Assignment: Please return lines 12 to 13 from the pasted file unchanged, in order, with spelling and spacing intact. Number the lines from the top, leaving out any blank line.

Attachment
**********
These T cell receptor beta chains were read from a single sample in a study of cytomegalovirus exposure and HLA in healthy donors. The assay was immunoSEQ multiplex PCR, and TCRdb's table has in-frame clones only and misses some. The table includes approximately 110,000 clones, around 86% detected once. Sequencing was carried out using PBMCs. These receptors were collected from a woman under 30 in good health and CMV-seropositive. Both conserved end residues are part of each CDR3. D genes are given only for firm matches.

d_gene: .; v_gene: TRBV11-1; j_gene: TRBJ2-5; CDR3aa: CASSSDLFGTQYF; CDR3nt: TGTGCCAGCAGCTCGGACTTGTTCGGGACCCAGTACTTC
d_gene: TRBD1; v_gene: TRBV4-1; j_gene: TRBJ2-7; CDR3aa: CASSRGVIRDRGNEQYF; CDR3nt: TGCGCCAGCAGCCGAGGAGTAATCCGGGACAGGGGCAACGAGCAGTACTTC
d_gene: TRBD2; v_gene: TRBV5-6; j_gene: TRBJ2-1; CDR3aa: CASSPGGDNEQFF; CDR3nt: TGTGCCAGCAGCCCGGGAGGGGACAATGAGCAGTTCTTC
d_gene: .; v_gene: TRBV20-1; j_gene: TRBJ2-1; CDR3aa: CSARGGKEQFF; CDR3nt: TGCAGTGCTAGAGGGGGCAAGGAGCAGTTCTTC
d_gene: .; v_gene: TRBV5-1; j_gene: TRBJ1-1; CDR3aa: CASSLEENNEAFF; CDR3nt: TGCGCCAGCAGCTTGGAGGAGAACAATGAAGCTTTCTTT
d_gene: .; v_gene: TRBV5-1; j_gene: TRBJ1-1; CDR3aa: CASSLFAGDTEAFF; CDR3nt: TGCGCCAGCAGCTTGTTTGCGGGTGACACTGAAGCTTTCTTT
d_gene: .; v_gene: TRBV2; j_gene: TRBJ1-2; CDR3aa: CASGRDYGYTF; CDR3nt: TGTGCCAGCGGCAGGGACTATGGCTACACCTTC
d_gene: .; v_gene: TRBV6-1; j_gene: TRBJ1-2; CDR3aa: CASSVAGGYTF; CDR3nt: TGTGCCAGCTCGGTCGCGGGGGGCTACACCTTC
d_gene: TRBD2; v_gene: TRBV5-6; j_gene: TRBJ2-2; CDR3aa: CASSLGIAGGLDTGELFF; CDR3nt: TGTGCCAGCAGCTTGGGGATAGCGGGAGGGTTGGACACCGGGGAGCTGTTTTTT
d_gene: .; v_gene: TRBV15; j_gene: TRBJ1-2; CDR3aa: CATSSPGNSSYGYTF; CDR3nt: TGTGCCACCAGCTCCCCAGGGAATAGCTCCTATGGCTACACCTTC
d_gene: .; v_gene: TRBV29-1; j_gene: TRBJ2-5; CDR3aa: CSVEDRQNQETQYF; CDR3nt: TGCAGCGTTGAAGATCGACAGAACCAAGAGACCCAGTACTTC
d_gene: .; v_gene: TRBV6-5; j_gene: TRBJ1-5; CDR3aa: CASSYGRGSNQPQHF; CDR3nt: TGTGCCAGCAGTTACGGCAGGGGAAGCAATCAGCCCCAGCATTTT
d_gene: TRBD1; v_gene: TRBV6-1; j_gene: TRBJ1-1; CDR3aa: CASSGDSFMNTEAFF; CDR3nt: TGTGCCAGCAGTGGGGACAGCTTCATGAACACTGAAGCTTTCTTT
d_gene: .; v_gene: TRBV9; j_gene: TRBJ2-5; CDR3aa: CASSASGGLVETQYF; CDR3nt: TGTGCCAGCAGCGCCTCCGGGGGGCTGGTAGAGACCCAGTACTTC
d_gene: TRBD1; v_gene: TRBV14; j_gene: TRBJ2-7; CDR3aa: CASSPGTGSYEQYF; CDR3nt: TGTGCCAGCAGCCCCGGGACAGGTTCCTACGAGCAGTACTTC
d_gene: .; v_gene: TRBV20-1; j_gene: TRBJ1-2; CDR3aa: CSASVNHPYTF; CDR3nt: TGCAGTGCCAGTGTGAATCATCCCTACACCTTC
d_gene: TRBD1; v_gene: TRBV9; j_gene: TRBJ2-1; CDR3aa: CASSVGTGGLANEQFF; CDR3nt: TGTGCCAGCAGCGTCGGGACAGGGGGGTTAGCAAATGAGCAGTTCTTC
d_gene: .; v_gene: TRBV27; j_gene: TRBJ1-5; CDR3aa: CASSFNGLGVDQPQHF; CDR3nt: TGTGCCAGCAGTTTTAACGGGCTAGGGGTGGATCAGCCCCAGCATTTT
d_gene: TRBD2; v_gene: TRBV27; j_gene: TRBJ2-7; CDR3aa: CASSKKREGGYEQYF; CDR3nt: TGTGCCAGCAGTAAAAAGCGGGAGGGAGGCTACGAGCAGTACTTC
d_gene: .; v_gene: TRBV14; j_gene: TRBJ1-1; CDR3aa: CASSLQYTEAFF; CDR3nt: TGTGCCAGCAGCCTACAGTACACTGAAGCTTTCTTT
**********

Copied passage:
d_gene: .; v_gene: TRBV29-1; j_gene: TRBJ2-5; CDR3aa: CSVEDRQNQETQYF; CDR3nt: TGCAGCGTTGAAGATCGACAGAACCAAGAGACCCAGTACTTC
d_gene: .; v_gene: TRBV6-5; j_gene: TRBJ1-5; CDR3aa: CASSYGRGSNQPQHF; CDR3nt: TGTGCCAGCAGTTACGGCAGGGGAAGCAATCAGCCCCAGCATTTT